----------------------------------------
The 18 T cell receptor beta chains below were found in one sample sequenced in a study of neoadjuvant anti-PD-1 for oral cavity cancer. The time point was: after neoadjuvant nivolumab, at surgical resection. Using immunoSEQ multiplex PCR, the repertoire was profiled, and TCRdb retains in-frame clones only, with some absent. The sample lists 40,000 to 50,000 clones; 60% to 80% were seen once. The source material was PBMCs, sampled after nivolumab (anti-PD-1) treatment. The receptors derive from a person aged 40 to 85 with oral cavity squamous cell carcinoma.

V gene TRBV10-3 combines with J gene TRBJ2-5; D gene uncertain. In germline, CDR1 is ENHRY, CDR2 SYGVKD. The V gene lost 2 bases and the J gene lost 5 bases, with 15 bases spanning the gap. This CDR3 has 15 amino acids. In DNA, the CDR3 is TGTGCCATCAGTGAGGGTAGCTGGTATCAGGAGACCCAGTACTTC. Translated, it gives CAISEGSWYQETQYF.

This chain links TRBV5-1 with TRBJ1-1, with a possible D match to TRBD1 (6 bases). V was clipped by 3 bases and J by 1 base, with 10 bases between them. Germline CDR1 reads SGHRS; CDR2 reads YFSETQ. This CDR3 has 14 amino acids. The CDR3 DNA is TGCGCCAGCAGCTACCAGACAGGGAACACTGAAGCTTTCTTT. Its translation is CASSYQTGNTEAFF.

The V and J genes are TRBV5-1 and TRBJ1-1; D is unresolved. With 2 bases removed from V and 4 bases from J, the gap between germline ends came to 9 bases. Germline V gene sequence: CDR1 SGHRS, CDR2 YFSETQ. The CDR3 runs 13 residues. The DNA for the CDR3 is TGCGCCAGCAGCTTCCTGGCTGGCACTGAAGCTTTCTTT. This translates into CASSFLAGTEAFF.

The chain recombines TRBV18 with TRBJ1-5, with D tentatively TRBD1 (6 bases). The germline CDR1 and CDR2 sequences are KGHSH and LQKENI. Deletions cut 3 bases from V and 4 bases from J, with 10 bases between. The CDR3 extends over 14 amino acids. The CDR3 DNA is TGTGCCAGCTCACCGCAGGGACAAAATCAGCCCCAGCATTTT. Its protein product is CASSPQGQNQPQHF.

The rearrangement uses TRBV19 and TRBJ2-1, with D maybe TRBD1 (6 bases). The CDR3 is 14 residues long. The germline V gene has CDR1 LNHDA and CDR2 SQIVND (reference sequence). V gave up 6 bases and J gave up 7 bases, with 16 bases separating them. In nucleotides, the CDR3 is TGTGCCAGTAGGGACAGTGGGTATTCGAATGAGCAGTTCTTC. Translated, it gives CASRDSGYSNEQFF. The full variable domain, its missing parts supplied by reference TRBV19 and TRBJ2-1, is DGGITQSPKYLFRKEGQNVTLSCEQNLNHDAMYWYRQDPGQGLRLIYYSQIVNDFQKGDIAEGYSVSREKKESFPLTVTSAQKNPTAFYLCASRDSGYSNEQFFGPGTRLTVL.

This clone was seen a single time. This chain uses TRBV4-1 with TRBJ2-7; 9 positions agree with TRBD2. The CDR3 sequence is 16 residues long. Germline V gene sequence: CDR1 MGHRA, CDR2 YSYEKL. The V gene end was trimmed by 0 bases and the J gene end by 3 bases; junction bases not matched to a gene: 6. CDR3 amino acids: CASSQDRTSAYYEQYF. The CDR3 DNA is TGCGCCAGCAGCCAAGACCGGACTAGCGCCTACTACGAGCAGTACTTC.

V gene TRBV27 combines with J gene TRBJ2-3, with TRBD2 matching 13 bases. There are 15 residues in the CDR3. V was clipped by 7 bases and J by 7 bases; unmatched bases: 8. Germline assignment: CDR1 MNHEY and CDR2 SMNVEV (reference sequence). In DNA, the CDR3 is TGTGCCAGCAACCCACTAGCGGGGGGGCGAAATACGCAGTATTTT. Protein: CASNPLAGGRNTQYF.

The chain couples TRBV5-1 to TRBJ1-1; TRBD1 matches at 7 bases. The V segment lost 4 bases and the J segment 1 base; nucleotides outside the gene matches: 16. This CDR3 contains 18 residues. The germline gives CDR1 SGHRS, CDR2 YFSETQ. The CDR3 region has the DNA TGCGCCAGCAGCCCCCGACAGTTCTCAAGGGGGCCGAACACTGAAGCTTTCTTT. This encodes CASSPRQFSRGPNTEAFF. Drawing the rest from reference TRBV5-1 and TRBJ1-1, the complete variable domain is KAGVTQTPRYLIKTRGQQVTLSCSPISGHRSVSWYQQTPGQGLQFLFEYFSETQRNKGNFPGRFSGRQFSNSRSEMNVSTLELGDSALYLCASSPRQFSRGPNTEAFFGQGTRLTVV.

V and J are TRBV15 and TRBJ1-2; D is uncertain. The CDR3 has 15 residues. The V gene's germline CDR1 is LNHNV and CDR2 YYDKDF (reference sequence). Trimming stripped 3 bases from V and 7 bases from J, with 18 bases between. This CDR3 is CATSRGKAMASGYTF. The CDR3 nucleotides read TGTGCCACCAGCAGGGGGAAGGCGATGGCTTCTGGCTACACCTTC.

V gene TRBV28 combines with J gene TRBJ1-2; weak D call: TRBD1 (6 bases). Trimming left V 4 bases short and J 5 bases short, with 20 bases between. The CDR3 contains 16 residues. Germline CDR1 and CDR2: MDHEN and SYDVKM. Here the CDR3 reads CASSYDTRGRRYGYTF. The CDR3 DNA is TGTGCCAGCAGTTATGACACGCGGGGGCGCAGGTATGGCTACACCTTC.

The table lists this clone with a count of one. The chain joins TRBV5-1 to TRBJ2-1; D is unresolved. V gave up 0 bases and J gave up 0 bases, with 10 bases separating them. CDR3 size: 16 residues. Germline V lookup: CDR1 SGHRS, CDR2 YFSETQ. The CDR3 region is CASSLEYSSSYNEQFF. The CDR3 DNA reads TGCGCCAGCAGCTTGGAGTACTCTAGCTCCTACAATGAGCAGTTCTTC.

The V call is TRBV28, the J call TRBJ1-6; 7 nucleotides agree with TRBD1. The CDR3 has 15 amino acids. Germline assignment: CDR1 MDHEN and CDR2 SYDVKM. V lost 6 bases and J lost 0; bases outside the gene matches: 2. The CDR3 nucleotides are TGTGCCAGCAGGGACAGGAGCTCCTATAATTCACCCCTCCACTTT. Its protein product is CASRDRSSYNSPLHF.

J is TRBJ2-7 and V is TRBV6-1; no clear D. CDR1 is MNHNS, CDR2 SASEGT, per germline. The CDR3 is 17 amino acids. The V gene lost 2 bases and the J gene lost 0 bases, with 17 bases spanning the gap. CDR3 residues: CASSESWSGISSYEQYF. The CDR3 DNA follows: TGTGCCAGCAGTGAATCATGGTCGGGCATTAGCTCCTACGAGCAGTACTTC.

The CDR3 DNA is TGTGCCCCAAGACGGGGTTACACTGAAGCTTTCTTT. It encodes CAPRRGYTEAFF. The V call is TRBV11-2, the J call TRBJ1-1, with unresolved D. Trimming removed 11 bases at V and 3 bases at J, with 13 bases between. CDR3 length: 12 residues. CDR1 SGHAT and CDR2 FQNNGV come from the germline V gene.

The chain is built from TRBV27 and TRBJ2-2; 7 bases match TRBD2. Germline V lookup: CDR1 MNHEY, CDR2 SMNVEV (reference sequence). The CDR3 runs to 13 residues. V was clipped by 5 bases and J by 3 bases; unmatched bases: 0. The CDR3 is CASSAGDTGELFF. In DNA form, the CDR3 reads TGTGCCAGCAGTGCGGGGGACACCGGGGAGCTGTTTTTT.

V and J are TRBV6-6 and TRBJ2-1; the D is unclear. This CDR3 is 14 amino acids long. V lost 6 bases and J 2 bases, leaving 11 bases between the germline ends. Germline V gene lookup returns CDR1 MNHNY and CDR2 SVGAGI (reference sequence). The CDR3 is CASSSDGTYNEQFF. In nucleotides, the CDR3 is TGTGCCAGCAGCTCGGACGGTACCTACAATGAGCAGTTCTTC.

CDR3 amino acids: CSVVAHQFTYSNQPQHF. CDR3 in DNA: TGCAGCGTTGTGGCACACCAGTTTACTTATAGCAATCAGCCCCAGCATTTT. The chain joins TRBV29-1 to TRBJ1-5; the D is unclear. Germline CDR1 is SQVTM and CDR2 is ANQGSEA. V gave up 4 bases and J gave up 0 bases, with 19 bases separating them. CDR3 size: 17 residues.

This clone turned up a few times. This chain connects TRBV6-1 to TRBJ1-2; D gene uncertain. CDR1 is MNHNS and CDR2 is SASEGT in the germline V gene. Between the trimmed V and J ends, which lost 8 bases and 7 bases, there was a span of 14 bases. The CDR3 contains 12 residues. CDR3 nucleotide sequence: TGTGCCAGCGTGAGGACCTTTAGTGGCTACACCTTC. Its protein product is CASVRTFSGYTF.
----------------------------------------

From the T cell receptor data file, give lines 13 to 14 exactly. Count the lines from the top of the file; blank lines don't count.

The V call is TRBV28, the J call TRBJ1-6; 7 nucleotides agree with TRBD1. The CDR3 has 15 amino acids. Germline assignment: CDR1 MDHEN and CDR2 SYDVKM. V lost 6 bases and J lost 0; bases outside the gene matches: 2. The CDR3 nucleotides are TGTGCCAGCAGGGACAGGAGCTCCTATAATTCACCCCTCCACTTT. Its protein product is CASRDRSSYNSPLHF.

J is TRBJ2-7 and V is TRBV6-1; no clear D. CDR1 is MNHNS, CDR2 SASEGT, per germline. The CDR3 is 17 amino acids. The V gene lost 2 bases and the J gene lost 0 bases, with 17 bases spanning the gap. CDR3 residues: CASSESWSGISSYEQYF. The CDR3 DNA follows: TGTGCCAGCAGTGAATCATGGTCGGGCATTAGCTCCTACGAGCAGTACTTC.